India's 'Medicine Baba' gets drugs from rich, gives to poor
by Associated Press
NEW DELHIJul 24, 2015 - 12:00 am GMT+3
by Associated Press
Jul 24, 2015 12:00 am
Omkarnath spends his days searching New Delhi for drugs. A call to the phone number printed boldly on his saffron-colored tunic reveals his alternate identity: "Hello, I am Medicine Baba."
The chatty, 79-year-old retired blood-bank technician has been collecting unused prescription drugs from the affluent for the past eight years, and distributing whatever hasn't expired to patients who need medicines they cannot afford. Omkarnath, who like many ındians uses only one name, is not a trained pharmacist, and must see a doctor's prescription before he'll help supply any drug. He doesn't charge, though he says the value of what he gives away each month is more than $9,000.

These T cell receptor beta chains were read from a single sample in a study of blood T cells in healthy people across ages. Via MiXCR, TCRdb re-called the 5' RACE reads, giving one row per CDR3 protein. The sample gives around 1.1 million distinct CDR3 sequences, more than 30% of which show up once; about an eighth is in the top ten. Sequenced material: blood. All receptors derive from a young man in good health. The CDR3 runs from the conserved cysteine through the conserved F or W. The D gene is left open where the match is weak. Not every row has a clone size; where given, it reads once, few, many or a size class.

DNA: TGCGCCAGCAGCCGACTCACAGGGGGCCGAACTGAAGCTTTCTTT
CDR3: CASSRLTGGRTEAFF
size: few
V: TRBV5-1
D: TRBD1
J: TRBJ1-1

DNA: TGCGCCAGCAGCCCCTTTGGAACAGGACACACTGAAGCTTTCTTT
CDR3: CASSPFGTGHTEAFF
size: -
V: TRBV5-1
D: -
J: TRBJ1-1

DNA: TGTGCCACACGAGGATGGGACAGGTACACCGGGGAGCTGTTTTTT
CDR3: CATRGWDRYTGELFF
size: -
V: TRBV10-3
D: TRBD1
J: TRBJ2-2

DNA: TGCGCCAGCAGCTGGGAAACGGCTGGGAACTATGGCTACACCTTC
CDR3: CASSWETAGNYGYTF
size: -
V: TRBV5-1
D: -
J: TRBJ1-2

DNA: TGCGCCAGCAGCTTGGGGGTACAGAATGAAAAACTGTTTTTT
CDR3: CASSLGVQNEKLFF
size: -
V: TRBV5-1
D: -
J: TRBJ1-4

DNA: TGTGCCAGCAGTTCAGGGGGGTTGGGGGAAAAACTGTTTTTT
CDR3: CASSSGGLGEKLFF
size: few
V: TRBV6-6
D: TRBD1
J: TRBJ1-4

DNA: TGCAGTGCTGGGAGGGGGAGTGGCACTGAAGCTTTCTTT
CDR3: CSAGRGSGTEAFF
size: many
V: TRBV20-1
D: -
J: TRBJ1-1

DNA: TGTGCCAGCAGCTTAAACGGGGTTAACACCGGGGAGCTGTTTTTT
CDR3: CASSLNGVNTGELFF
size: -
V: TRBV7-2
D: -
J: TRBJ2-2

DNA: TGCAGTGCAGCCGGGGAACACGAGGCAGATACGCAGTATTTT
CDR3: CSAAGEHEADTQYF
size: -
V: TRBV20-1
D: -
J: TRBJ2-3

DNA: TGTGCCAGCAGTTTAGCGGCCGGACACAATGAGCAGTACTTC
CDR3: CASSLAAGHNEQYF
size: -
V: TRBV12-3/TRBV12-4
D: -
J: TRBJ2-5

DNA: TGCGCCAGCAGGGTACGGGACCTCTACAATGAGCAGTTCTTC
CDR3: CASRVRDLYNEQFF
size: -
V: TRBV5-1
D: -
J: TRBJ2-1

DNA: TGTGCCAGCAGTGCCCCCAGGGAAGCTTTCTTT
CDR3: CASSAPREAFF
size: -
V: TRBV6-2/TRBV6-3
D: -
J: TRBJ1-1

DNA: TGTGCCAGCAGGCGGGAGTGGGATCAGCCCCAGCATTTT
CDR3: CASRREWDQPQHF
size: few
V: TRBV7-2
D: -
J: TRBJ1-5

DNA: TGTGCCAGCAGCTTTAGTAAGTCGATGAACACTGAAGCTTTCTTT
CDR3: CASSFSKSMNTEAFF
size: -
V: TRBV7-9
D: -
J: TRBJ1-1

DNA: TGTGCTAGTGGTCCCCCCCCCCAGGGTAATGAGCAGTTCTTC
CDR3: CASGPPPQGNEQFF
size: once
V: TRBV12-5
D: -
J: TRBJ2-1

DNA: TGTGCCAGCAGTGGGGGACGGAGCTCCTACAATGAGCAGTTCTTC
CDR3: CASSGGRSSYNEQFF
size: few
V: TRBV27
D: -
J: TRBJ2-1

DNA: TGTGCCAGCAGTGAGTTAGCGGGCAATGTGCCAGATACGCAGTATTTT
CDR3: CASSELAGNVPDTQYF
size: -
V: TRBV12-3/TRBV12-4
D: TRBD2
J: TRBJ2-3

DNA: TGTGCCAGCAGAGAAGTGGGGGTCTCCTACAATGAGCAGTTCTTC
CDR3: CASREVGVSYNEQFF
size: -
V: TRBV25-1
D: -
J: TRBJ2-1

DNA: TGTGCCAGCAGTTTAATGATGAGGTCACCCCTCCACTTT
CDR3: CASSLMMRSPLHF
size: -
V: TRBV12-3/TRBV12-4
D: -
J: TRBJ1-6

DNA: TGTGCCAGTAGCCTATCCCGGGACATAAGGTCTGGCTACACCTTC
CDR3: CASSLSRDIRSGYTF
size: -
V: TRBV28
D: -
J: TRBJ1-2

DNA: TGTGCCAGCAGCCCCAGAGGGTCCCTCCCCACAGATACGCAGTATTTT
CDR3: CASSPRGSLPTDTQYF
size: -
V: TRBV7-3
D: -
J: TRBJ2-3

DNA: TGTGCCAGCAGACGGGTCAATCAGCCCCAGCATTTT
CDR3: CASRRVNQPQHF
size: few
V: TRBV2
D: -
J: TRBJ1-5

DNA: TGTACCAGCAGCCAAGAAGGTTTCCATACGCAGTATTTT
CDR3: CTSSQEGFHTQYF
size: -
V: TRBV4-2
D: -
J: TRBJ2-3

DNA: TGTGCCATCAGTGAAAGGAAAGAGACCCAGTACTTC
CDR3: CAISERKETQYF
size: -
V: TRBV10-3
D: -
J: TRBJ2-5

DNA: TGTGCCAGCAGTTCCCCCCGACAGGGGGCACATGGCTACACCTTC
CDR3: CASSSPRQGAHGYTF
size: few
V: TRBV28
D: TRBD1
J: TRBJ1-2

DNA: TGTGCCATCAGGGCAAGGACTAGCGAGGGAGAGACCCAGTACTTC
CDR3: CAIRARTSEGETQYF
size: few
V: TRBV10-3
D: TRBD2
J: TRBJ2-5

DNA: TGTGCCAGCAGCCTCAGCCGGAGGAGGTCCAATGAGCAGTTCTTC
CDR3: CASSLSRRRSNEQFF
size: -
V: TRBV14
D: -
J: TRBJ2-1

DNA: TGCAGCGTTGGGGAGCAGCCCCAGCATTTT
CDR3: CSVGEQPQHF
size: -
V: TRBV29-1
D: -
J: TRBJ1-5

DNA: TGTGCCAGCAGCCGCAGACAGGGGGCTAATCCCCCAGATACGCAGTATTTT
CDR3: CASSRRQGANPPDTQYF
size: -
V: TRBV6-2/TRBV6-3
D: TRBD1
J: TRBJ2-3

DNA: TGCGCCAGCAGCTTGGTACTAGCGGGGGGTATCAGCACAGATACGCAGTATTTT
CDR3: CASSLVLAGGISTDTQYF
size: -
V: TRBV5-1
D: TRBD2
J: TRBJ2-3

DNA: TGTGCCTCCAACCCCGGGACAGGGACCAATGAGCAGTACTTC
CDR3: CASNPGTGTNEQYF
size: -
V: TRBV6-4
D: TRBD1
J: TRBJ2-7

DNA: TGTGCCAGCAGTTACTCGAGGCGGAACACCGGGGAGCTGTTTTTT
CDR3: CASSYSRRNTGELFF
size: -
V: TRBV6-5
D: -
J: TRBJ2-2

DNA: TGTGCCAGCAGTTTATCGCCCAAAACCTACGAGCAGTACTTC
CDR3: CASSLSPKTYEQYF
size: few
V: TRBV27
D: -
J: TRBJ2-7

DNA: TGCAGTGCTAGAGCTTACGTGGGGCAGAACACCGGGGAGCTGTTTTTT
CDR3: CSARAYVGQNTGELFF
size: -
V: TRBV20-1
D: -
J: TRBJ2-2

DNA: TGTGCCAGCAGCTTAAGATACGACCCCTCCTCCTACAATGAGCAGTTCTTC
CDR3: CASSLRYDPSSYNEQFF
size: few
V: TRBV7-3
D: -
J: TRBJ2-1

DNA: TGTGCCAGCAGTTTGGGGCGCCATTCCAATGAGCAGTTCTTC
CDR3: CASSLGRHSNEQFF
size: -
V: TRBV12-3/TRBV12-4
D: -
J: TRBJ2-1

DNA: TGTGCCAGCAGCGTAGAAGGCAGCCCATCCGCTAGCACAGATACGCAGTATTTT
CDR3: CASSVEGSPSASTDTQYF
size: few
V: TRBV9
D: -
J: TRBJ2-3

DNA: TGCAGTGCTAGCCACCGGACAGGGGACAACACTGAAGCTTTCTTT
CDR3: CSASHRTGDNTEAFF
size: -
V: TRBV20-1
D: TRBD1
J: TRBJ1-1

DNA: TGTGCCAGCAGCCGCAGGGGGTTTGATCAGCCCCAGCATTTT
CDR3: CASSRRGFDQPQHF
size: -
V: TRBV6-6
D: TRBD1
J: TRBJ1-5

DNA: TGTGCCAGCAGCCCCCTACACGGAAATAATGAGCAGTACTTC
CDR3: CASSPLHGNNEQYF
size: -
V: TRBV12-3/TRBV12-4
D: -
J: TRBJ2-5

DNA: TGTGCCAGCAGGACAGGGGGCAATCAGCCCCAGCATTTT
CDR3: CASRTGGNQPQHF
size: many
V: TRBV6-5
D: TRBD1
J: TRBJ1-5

"Every bungalow in Delhi has extra medicines, but they are throwing them in their dustbins," says Omkarnath, who walks with a limp after an accident that left him with dislocated bones in both legs.
Baba is an honorific term meaning wise man walks more than 7 kilometers (4 miles), stopping door-to-door to ask for unused medicines. On one such trip Sunday, he had collected a huge bagful of donated prescriptions in just an hour and a half.
Some 40 percent of ındia's 1.2 billion people have no access to modern medicines because they are too expensive or simply unavailable in government hospitals where supplies are often scarce.
Meanwhile, ındia is exporting 45 percent of the $25 billion in pharmaceuticals it produces each year.
Omkarnath began his mission after seeing some construction workers get badly injured in New Delhi. He says he followed the men to government hospitals where they were not given treatment and told to find the drugs they needed elsewhere.
He says he has built up a stock of drugs and medical equipment worth tens of thousands of dollars from weekend trips to wealthy neighborhoods and more than a dozen collection boxes set up in private clinics around the city.